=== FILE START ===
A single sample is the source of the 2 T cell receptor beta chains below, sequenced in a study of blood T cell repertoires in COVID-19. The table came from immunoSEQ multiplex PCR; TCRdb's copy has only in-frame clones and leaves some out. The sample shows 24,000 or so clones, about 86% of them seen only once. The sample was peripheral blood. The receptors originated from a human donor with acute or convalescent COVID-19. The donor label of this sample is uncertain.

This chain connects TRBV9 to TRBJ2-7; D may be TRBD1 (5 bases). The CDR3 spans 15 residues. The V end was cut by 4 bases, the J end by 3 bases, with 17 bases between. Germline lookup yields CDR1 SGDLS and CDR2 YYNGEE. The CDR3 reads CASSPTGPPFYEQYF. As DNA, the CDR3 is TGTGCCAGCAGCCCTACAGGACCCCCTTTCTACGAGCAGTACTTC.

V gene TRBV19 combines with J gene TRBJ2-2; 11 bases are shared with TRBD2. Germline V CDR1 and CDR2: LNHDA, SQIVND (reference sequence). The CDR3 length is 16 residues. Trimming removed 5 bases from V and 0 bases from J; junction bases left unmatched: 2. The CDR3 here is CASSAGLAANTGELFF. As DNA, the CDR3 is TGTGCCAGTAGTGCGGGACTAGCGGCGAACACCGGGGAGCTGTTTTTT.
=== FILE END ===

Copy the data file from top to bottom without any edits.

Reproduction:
A single sample is the source of the 2 T cell receptor beta chains below, sequenced in a study of blood T cell repertoires in COVID-19. The table came from immunoSEQ multiplex PCR; TCRdb's copy has only in-frame clones and leaves some out. The sample shows 24,000 or so clones, about 86% of them seen only once. The sample was peripheral blood. The receptors originated from a human donor with acute or convalescent COVID-19. The donor label of this sample is uncertain.

This chain connects TRBV9 to TRBJ2-7; D may be TRBD1 (5 bases). The CDR3 spans 15 residues. The V end was cut by 4 bases, the J end by 3 bases, with 17 bases between. Germline lookup yields CDR1 SGDLS and CDR2 YYNGEE. The CDR3 reads CASSPTGPPFYEQYF. As DNA, the CDR3 is TGTGCCAGCAGCCCTACAGGACCCCCTTTCTACGAGCAGTACTTC.

V gene TRBV19 combines with J gene TRBJ2-2; 11 bases are shared with TRBD2. Germline V CDR1 and CDR2: LNHDA, SQIVND (reference sequence). The CDR3 length is 16 residues. Trimming removed 5 bases from V and 0 bases from J; junction bases left unmatched: 2. The CDR3 here is CASSAGLAANTGELFF. As DNA, the CDR3 is TGTGCCAGTAGTGCGGGACTAGCGGCGAACACCGGGGAGCTGTTTTTT.